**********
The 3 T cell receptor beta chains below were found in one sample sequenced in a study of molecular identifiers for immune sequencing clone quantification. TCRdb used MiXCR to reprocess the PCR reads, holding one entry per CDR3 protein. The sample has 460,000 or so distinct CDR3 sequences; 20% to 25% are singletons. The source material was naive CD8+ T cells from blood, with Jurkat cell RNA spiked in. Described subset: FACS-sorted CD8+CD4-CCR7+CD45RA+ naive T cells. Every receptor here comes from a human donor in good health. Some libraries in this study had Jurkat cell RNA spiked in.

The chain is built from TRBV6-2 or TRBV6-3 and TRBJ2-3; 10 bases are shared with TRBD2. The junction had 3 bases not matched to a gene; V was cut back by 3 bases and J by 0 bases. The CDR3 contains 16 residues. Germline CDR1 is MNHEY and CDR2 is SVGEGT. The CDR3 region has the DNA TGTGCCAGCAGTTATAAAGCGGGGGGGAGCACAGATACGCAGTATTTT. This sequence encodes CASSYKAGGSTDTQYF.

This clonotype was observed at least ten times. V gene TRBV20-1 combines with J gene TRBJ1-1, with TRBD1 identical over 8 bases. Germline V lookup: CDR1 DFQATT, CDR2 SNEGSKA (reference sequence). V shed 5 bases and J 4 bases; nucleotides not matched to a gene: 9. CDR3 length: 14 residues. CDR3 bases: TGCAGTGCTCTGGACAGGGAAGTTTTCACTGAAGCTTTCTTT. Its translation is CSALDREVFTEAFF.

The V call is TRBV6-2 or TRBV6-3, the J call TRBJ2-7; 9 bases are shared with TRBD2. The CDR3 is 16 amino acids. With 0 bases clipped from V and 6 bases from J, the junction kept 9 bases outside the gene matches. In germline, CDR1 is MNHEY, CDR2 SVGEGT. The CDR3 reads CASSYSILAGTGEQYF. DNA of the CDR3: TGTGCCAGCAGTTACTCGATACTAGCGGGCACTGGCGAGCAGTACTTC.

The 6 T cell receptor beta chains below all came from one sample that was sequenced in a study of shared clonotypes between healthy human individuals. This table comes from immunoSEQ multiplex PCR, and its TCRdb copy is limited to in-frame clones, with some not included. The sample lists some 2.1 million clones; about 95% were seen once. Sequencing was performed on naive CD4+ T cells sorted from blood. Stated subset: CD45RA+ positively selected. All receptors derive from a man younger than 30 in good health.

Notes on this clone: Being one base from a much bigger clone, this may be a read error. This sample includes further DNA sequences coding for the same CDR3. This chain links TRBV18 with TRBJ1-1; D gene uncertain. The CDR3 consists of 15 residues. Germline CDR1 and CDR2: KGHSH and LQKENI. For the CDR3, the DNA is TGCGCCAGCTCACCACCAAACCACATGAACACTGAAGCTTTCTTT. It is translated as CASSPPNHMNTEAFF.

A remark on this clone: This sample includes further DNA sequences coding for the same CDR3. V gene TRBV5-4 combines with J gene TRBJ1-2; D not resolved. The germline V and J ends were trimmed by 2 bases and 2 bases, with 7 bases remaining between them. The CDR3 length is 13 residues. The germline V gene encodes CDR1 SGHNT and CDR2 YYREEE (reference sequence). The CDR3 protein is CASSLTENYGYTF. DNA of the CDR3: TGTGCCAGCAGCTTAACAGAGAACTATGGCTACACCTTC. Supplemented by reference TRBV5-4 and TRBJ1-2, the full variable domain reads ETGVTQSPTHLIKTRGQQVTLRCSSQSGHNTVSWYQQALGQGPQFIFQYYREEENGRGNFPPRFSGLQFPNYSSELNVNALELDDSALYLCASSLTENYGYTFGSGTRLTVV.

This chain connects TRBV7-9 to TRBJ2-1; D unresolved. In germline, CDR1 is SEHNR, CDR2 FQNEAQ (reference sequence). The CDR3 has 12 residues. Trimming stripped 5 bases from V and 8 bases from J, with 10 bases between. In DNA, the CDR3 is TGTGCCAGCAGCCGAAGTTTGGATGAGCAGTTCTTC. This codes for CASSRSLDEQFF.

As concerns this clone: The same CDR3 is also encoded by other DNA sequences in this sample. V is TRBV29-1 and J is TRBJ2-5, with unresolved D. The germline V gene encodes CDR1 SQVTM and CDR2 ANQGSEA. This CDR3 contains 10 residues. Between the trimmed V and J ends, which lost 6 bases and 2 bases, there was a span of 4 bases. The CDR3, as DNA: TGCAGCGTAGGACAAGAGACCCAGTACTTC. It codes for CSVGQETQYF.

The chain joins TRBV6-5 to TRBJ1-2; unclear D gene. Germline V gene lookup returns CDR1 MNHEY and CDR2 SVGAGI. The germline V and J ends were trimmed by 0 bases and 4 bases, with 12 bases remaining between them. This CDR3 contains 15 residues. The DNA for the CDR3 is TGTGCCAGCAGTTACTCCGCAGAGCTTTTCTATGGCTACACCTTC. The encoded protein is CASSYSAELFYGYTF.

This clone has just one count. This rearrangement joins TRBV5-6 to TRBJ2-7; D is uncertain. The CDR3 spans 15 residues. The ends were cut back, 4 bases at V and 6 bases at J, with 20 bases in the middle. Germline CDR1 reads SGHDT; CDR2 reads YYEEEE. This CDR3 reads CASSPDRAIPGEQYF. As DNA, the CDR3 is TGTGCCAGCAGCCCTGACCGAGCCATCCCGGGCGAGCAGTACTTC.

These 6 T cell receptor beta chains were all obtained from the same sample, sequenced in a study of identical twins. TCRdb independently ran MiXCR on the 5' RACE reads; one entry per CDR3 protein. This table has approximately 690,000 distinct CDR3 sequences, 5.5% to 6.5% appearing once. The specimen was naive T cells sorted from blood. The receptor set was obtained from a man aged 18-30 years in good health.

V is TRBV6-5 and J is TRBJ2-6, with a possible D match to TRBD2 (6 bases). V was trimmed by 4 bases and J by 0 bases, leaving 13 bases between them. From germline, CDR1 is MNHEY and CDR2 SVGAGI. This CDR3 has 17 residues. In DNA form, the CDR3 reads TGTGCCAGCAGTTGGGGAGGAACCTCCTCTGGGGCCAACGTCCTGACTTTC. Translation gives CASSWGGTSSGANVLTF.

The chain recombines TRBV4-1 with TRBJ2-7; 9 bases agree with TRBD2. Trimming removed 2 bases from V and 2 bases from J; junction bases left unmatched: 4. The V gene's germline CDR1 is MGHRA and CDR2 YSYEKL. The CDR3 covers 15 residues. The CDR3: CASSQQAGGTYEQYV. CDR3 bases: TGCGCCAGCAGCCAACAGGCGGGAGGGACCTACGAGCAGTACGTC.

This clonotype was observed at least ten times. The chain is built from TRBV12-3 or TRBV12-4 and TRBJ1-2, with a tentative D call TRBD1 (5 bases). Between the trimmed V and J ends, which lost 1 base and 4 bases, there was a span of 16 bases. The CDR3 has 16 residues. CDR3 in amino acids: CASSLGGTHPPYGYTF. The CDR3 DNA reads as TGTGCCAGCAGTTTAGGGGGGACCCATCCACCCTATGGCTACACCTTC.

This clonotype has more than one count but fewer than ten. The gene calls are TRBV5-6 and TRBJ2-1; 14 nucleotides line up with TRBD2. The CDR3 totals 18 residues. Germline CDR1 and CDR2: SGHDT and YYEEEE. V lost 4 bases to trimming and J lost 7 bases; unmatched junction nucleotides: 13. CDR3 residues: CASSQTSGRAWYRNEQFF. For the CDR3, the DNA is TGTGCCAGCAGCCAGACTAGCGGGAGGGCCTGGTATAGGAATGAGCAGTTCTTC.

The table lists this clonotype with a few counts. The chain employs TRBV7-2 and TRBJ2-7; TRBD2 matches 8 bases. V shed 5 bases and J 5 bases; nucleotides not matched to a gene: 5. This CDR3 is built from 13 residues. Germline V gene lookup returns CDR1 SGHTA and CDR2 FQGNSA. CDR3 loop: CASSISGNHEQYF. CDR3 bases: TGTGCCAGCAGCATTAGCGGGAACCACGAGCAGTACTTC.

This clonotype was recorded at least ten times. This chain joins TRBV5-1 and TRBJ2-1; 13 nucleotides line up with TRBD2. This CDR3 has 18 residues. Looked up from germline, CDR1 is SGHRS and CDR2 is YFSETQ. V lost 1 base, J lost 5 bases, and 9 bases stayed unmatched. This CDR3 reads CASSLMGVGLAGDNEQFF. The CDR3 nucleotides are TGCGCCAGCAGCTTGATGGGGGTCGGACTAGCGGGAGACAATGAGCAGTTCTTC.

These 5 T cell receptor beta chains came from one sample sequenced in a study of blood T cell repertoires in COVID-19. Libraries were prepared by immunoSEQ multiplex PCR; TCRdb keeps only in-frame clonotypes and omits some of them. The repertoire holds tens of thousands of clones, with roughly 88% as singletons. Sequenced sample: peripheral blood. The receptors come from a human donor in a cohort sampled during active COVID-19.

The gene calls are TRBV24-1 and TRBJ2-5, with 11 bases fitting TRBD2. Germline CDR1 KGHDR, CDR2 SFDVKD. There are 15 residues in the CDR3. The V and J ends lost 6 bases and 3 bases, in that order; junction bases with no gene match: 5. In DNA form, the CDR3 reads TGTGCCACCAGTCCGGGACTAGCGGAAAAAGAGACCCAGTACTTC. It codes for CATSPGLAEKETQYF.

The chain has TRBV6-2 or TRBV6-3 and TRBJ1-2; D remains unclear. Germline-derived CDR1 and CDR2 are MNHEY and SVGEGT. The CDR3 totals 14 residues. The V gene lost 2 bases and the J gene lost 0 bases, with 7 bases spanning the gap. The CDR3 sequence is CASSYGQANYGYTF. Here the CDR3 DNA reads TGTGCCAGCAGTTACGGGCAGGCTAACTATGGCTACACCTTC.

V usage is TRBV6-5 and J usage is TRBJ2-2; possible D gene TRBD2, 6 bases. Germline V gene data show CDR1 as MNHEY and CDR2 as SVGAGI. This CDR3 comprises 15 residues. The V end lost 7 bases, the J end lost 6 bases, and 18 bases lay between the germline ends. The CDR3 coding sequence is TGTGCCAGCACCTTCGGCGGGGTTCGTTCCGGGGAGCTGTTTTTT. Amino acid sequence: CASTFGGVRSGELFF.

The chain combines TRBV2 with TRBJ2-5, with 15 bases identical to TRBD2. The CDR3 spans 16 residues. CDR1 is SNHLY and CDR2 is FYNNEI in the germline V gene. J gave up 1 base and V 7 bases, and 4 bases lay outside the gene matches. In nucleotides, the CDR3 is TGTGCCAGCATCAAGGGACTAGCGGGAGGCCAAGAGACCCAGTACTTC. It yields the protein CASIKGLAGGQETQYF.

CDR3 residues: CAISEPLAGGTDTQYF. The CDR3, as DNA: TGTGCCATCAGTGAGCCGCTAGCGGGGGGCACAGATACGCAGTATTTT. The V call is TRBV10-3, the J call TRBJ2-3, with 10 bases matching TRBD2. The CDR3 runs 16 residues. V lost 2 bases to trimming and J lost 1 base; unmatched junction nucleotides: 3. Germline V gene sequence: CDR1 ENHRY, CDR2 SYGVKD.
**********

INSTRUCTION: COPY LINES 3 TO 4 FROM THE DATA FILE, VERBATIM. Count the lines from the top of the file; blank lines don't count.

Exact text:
This clonotype was observed at least ten times. V gene TRBV20-1 combines with J gene TRBJ1-1, with TRBD1 identical over 8 bases. Germline V lookup: CDR1 DFQATT, CDR2 SNEGSKA (reference sequence). V shed 5 bases and J 4 bases; nucleotides not matched to a gene: 9. CDR3 length: 14 residues. CDR3 bases: TGCAGTGCTCTGGACAGGGAAGTTTTCACTGAAGCTTTCTTT. Its translation is CSALDREVFTEAFF.

The V call is TRBV6-2 or TRBV6-3, the J call TRBJ2-7; 9 bases are shared with TRBD2. The CDR3 is 16 amino acids. With 0 bases clipped from V and 6 bases from J, the junction kept 9 bases outside the gene matches. In germline, CDR1 is MNHEY, CDR2 SVGEGT. The CDR3 reads CASSYSILAGTGEQYF. DNA of the CDR3: TGTGCCAGCAGTTACTCGATACTAGCGGGCACTGGCGAGCAGTACTTC.